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Nigel Farage Accuses Foreign Office Of Being Anti-Brexit Amid Row Over Sir Ivan Rogers' Departure

Remainers and Brexiters argue over sudden resignation.

03/01/2017 20:17 | Updated 04 January 2017

Nigel Farage has called for a “clear-out” of the Foreign Office because it is too committed to the EU, as Britain’s EU ambassador stood down triggering a row over how committed British diplomats are to Brexit.

Sir Ivan Rogers stood down on Tuesday, just before weeks of the Government’s deadline for invoking Article 50 and starting negotiations to leave the EU.

The Government said only that Rogers had “taken this decision now to enable a successor to be appointed before the UK invokes Article 50 by the end of March”.

Rogers, who became ambassador in 2013, previously earned the ire of Brexiters by saying it would take a decade to negotiate Britain’s departure from the union.

On Channel 4 News, Farage said Rogers “can’t accept the result [of the Brexit referendum]” and should have stood down the day after it.

Channel 4 News
Nigel Farage is interviewed by Jon Snow

He told Jon Snow: “I don’t think we should have diplomats who are committed to Britain being part of the European Union, who can’t accept the result and who in a desperately negative way, as Sir Ivan did, say it could take ten years to renegotiate a deal with the European Union.

“That is no use to us at all. And frankly he should have gone when David Cameron did the day after the referendum.”

He added the Foreign Office had been “the lead vehicle for deeper European integration”.

He said: “I’ve served for 17 years in Brussels. I had a lot to do with the Foreign Office over those years. There’s never been any attempt at neutrality. They were frankly a part of the problem and I think that marks a wonderful moment for a complete change of direction,”

“No organisation has done more than to give away our democratic rights than the Foreign Office. They’ve been doing it for decades and I very much hope that Sir Ivan is the first of many to go.”

Earlier on Tuesday, the argument raged on Twitter over whether Britain’s Brexit negotiators should have experience negotiatings deals.

On Channel 4, Snow questioned Farage on whether it was wise to advocate a clear out of diplomats when they were the ones with the expertise on how the EU worked.

Farage said: “What we need now are some hard-nosed people who don’t play by the Queensbury rules, because that’s what the Foreign Office do, that’s why we lose, that’s why the renegotiation was botched as badly as it was.

“I think there’s a good case for a big clear-out in the Foreign Office across the world.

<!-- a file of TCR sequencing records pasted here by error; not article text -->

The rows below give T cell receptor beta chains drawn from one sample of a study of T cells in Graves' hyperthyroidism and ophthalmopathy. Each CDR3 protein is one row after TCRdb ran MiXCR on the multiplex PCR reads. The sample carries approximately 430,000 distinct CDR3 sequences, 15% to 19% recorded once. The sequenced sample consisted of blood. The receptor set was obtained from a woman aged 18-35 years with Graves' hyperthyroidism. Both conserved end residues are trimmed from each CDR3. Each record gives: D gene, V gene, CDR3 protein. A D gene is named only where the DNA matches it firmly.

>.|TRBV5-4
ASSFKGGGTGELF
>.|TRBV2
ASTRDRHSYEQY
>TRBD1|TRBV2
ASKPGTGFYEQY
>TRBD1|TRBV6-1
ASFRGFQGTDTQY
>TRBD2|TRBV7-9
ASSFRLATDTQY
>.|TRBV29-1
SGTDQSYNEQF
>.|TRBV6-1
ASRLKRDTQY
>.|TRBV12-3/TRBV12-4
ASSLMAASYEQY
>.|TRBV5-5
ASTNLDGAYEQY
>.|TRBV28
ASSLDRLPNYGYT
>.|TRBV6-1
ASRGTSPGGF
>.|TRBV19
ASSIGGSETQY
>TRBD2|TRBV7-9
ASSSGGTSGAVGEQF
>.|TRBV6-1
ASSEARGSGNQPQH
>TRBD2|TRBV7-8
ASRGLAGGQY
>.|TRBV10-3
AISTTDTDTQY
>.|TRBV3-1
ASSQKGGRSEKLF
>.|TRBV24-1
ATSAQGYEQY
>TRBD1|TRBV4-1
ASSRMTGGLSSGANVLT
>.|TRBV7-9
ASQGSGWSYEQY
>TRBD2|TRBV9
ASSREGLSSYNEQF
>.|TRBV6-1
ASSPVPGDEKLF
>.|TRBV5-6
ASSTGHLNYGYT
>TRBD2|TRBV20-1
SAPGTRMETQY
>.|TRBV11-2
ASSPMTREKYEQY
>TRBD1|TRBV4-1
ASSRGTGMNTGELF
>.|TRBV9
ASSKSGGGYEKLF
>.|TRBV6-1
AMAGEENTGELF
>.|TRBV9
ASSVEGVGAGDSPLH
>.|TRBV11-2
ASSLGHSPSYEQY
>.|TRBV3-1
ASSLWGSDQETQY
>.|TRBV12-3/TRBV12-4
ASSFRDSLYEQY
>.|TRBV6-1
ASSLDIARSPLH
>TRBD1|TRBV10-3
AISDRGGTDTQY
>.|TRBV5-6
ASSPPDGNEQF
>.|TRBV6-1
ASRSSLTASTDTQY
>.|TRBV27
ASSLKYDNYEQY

“We have a fantastic global opportunity through Brexit. We need a Foreign Office that are with that, that understand that and want to start promoting that.”

Bombastic millionaire Leave campaigner Arron Banks joined in on the attacks on Rogers.

The Leave.EU chairman said: “This is a man who claimed it could take up to 10 years to agree a Brexit deal. He is far too much of a pessimist and yet another of the Establishment’s Old Guard.

“He has at least done the honourable thing in resigning. It’s time now for someone who is optimistic about the future that lies ahead for Brexit Britain.”

He resurrected a previous, bizarre suggestion that Farage could replace the British ambassador to the US, which Donald Trump said in a tweet shortly after his election as president in November.

Banks added: “If the British ambassador to the US (and a dripping wet EU Fanatic) Sir Kim could resign as well, we might start to make some progress there too.”

Rogers was defended by people who supported Britain remaining in the EU, including ex-Chancellor George Osborne tweeted to say Rogers was “a perceptive, pragmatic and patriotic public servant”

Ex-Lib Dem leader and deputy PM Nick Clegg said his departure was a “spectacular own goal” for those most committed to Brexit.

“If the reports are true that he has been hounded out by hostile Brexiteers in government, it counts as a spectacular own goal,” he said.

“The resignation of someone as experienced as Sir Ivan Rogers is a body blow to the Government’s Brexit plans.”

On ITV News, Farage was asked who should replace Rogers are Britain’s EU ambassador.

He said: “I don’t know. My name was suggested. I suspect it’s unlikely.”

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